At St Agnes Catholic High School we celebrated NAIDOC Week by welcoming Aunty Julie, a Darug Elder, to the school. Aunty Julie spoke to the students about the history of our nation's First People and her family experiences, with language and acknowledgement of their experiences.
The theme for NAIDOC Week 2019 was Voice, Treaty, Truth. The Uluru Statement from the Heart, below, underpins this theme and focuses on the yearning for our nation's First People to have a constitutionally enshrined voice, agreement and acknowledgement of their history in our Australian story, past, present and future.
Thank you very much to our students, teachers and community for the support of our NAIDOC Week activities this week.
Our students worked on an artwork which was led by Aiden Priestly and Theo Dennis. A conversation around NAIDOC 2019 was started with students and Aiden and Theo came up with a basic idea for an artwork representing the rise of indigenous culture, the decline of that came with colonialism, followed by the embrace Aboriginal culture and the improvement that comes with inclusion. During the creation of the artwork many conversations happened, covering cultural learning, relationships, myths, superstitions you are not to take rocks and items from home because of concern about spirits attached to them coming home with you. The bottom left hand of the artwork below shows the land as it was in the Aboriginal hands. As this section was being painted Aiden noted that it made him think of the Dreamtime creation story of the Rainbow Serpent.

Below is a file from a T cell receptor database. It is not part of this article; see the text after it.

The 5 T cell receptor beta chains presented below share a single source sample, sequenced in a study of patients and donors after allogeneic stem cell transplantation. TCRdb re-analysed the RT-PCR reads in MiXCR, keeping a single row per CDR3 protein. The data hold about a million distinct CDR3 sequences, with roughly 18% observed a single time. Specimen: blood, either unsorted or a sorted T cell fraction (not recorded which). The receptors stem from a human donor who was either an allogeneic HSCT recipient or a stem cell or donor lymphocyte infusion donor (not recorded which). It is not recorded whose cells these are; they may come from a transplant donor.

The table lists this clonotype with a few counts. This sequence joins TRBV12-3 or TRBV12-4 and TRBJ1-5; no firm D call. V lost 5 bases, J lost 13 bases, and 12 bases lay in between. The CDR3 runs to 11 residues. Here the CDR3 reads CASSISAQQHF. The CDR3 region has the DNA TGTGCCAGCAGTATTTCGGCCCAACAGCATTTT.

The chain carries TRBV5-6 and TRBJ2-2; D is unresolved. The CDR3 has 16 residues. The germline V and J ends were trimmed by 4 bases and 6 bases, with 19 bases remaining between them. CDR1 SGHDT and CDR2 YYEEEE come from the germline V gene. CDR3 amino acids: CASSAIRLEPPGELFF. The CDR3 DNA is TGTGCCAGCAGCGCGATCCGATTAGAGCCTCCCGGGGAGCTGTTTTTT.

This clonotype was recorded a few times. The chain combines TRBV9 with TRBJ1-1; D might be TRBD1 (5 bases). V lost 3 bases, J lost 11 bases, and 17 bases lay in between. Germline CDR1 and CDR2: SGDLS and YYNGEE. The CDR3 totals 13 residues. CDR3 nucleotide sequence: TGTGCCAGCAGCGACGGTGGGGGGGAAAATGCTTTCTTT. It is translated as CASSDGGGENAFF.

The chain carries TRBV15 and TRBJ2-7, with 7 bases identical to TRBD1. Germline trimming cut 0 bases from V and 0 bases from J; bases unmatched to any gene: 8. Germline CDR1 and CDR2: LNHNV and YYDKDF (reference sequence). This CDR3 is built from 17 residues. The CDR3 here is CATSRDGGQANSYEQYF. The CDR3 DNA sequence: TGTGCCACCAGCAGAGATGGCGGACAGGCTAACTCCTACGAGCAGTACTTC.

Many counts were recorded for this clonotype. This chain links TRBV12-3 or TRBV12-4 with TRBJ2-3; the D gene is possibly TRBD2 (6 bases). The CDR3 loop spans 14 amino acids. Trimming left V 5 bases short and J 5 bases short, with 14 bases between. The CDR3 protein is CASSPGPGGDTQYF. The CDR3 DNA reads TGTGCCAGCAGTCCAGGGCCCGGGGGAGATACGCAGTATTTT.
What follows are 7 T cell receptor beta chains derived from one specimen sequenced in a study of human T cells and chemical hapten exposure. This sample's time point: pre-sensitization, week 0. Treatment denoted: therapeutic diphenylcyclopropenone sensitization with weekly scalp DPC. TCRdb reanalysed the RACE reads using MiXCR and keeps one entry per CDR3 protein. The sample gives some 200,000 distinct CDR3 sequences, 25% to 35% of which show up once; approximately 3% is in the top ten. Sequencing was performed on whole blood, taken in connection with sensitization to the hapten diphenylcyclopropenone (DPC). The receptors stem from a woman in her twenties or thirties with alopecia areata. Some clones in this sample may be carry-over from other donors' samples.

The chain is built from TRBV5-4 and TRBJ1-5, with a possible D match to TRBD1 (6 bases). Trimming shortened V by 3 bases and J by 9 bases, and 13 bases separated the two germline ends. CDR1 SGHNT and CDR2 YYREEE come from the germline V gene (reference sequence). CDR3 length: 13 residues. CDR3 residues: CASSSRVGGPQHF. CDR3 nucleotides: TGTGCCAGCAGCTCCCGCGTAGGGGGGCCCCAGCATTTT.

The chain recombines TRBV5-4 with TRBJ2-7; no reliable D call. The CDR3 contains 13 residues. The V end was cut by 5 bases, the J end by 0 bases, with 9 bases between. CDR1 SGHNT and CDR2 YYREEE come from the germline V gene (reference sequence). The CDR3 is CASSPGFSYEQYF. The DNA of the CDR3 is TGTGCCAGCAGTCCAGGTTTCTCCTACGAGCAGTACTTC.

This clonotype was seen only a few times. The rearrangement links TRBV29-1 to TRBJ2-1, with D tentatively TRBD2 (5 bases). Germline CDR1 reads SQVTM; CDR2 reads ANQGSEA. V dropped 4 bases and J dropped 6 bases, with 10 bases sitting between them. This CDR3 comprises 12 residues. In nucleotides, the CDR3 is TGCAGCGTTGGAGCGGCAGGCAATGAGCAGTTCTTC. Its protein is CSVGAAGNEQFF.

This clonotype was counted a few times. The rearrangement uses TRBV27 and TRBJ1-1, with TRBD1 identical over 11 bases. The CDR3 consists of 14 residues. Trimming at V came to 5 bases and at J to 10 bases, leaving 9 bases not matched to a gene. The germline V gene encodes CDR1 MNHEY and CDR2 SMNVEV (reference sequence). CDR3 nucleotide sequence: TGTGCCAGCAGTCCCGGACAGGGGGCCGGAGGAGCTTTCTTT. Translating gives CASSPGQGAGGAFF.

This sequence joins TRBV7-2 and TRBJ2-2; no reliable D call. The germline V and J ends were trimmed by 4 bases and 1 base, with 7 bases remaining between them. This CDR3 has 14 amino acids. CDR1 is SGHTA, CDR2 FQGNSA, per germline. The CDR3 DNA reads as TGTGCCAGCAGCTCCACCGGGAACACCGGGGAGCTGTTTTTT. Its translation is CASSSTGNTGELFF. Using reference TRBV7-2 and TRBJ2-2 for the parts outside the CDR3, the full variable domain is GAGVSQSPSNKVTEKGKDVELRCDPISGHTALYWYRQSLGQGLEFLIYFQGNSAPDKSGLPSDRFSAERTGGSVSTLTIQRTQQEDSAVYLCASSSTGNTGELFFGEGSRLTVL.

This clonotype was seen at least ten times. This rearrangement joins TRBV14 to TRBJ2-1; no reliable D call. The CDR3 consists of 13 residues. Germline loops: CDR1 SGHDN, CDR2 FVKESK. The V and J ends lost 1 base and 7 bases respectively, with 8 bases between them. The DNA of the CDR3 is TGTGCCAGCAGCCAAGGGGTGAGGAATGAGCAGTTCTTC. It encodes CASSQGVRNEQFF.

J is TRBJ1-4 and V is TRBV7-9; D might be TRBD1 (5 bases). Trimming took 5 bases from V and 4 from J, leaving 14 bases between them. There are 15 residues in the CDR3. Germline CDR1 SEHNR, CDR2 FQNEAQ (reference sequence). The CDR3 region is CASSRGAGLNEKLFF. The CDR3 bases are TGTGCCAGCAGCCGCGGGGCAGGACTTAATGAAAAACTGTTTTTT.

The red dotted lines symbolise the bloodshed which resulted from British colonisation (indicated by the blue hand where the canvases join). The hands of all Australians then become blended as we embrace the future as one. The circle on the first canvas represents the sun as a lifeforce for the people, while the second circle represents their hope for the future, which is unity.
Please go to our Gallery to view photographs of the day.